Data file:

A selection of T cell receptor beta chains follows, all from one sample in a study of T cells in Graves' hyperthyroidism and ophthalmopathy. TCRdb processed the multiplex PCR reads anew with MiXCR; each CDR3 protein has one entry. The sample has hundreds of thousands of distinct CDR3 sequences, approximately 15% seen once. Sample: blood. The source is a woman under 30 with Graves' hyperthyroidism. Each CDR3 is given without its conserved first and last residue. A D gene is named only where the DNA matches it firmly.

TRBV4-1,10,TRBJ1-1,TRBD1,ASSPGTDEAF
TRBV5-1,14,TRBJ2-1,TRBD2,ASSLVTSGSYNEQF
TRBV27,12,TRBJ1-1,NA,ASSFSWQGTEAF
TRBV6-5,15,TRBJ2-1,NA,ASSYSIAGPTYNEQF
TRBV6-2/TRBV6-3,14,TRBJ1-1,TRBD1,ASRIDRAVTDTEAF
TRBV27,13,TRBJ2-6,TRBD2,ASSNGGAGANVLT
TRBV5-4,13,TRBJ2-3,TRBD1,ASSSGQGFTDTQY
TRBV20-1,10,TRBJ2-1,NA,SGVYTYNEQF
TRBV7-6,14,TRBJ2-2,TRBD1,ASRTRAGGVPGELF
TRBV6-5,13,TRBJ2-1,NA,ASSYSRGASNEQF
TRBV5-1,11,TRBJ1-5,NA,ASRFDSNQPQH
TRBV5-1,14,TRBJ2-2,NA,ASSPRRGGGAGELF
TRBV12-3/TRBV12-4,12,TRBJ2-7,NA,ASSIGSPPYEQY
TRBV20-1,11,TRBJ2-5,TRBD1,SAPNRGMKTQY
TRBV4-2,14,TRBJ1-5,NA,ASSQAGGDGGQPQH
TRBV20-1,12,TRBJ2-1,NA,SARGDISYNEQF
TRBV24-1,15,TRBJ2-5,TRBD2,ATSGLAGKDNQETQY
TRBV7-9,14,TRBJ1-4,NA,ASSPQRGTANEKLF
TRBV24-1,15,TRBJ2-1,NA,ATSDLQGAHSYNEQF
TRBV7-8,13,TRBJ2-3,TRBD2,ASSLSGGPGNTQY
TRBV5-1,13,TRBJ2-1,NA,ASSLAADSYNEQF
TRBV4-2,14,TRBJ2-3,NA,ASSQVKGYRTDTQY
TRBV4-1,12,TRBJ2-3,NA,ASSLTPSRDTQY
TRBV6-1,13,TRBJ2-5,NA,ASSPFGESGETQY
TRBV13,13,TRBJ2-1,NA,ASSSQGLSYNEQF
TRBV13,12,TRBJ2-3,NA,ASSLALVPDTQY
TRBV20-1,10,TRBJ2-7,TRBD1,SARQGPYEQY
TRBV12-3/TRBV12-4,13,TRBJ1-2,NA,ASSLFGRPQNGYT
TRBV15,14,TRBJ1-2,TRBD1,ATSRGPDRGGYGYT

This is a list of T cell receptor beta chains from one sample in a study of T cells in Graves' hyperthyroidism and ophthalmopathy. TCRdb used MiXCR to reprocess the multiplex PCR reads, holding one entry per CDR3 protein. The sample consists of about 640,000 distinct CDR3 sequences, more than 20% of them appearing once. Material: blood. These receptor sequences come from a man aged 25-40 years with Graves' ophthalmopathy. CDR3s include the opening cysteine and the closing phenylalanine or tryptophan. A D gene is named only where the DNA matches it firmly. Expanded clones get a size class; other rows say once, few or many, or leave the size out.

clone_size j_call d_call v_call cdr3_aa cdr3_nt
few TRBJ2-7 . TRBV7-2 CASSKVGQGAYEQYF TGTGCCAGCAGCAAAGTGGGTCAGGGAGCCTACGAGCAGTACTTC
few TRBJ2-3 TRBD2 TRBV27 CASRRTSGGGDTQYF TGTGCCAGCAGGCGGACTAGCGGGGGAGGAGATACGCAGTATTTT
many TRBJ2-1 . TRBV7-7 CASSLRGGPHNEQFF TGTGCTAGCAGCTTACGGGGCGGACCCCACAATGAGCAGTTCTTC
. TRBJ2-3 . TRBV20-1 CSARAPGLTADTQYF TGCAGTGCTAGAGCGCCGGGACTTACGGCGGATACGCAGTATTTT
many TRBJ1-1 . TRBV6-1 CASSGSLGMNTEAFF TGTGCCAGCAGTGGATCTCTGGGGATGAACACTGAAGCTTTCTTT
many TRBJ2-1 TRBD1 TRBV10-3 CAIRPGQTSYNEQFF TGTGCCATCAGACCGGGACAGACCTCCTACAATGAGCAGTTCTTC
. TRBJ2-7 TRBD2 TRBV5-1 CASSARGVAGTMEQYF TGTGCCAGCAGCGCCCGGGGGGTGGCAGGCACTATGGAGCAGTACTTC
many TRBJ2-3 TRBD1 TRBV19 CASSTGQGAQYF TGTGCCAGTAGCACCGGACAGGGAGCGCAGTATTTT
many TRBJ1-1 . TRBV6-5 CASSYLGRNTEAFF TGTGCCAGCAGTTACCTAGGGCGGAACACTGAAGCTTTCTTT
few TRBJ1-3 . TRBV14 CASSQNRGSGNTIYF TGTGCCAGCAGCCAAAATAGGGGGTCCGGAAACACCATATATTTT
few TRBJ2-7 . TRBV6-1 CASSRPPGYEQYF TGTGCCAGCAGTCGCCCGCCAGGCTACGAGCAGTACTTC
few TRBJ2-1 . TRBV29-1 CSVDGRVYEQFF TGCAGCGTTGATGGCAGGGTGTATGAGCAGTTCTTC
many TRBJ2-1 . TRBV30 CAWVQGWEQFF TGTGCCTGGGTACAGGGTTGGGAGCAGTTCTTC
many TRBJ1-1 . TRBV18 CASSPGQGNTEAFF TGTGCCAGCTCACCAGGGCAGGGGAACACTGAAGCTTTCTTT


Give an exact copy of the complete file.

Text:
A selection of T cell receptor beta chains follows, all from one sample in a study of T cells in Graves' hyperthyroidism and ophthalmopathy. TCRdb processed the multiplex PCR reads anew with MiXCR; each CDR3 protein has one entry. The sample has hundreds of thousands of distinct CDR3 sequences, approximately 15% seen once. Sample: blood. The source is a woman under 30 with Graves' hyperthyroidism. Each CDR3 is given without its conserved first and last residue. A D gene is named only where the DNA matches it firmly.

TRBV4-1,10,TRBJ1-1,TRBD1,ASSPGTDEAF
TRBV5-1,14,TRBJ2-1,TRBD2,ASSLVTSGSYNEQF
TRBV27,12,TRBJ1-1,NA,ASSFSWQGTEAF
TRBV6-5,15,TRBJ2-1,NA,ASSYSIAGPTYNEQF
TRBV6-2/TRBV6-3,14,TRBJ1-1,TRBD1,ASRIDRAVTDTEAF
TRBV27,13,TRBJ2-6,TRBD2,ASSNGGAGANVLT
TRBV5-4,13,TRBJ2-3,TRBD1,ASSSGQGFTDTQY
TRBV20-1,10,TRBJ2-1,NA,SGVYTYNEQF
TRBV7-6,14,TRBJ2-2,TRBD1,ASRTRAGGVPGELF
TRBV6-5,13,TRBJ2-1,NA,ASSYSRGASNEQF
TRBV5-1,11,TRBJ1-5,NA,ASRFDSNQPQH
TRBV5-1,14,TRBJ2-2,NA,ASSPRRGGGAGELF
TRBV12-3/TRBV12-4,12,TRBJ2-7,NA,ASSIGSPPYEQY
TRBV20-1,11,TRBJ2-5,TRBD1,SAPNRGMKTQY
TRBV4-2,14,TRBJ1-5,NA,ASSQAGGDGGQPQH
TRBV20-1,12,TRBJ2-1,NA,SARGDISYNEQF
TRBV24-1,15,TRBJ2-5,TRBD2,ATSGLAGKDNQETQY
TRBV7-9,14,TRBJ1-4,NA,ASSPQRGTANEKLF
TRBV24-1,15,TRBJ2-1,NA,ATSDLQGAHSYNEQF
TRBV7-8,13,TRBJ2-3,TRBD2,ASSLSGGPGNTQY
TRBV5-1,13,TRBJ2-1,NA,ASSLAADSYNEQF
TRBV4-2,14,TRBJ2-3,NA,ASSQVKGYRTDTQY
TRBV4-1,12,TRBJ2-3,NA,ASSLTPSRDTQY
TRBV6-1,13,TRBJ2-5,NA,ASSPFGESGETQY
TRBV13,13,TRBJ2-1,NA,ASSSQGLSYNEQF
TRBV13,12,TRBJ2-3,NA,ASSLALVPDTQY
TRBV20-1,10,TRBJ2-7,TRBD1,SARQGPYEQY
TRBV12-3/TRBV12-4,13,TRBJ1-2,NA,ASSLFGRPQNGYT
TRBV15,14,TRBJ1-2,TRBD1,ATSRGPDRGGYGYT

This is a list of T cell receptor beta chains from one sample in a study of T cells in Graves' hyperthyroidism and ophthalmopathy. TCRdb used MiXCR to reprocess the multiplex PCR reads, holding one entry per CDR3 protein. The sample consists of about 640,000 distinct CDR3 sequences, more than 20% of them appearing once. Material: blood. These receptor sequences come from a man aged 25-40 years with Graves' ophthalmopathy. CDR3s include the opening cysteine and the closing phenylalanine or tryptophan. A D gene is named only where the DNA matches it firmly. Expanded clones get a size class; other rows say once, few or many, or leave the size out.

clone_size j_call d_call v_call cdr3_aa cdr3_nt
few TRBJ2-7 . TRBV7-2 CASSKVGQGAYEQYF TGTGCCAGCAGCAAAGTGGGTCAGGGAGCCTACGAGCAGTACTTC
few TRBJ2-3 TRBD2 TRBV27 CASRRTSGGGDTQYF TGTGCCAGCAGGCGGACTAGCGGGGGAGGAGATACGCAGTATTTT
many TRBJ2-1 . TRBV7-7 CASSLRGGPHNEQFF TGTGCTAGCAGCTTACGGGGCGGACCCCACAATGAGCAGTTCTTC
. TRBJ2-3 . TRBV20-1 CSARAPGLTADTQYF TGCAGTGCTAGAGCGCCGGGACTTACGGCGGATACGCAGTATTTT
many TRBJ1-1 . TRBV6-1 CASSGSLGMNTEAFF TGTGCCAGCAGTGGATCTCTGGGGATGAACACTGAAGCTTTCTTT
many TRBJ2-1 TRBD1 TRBV10-3 CAIRPGQTSYNEQFF TGTGCCATCAGACCGGGACAGACCTCCTACAATGAGCAGTTCTTC
. TRBJ2-7 TRBD2 TRBV5-1 CASSARGVAGTMEQYF TGTGCCAGCAGCGCCCGGGGGGTGGCAGGCACTATGGAGCAGTACTTC
many TRBJ2-3 TRBD1 TRBV19 CASSTGQGAQYF TGTGCCAGTAGCACCGGACAGGGAGCGCAGTATTTT
many TRBJ1-1 . TRBV6-5 CASSYLGRNTEAFF TGTGCCAGCAGTTACCTAGGGCGGAACACTGAAGCTTTCTTT
few TRBJ1-3 . TRBV14 CASSQNRGSGNTIYF TGTGCCAGCAGCCAAAATAGGGGGTCCGGAAACACCATATATTTT
few TRBJ2-7 . TRBV6-1 CASSRPPGYEQYF TGTGCCAGCAGTCGCCCGCCAGGCTACGAGCAGTACTTC
few TRBJ2-1 . TRBV29-1 CSVDGRVYEQFF TGCAGCGTTGATGGCAGGGTGTATGAGCAGTTCTTC
many TRBJ2-1 . TRBV30 CAWVQGWEQFF TGTGCCTGGGTACAGGGTTGGGAGCAGTTCTTC
many TRBJ1-1 . TRBV18 CASSPGQGNTEAFF TGTGCCAGCTCACCAGGGCAGGGGAACACTGAAGCTTTCTTT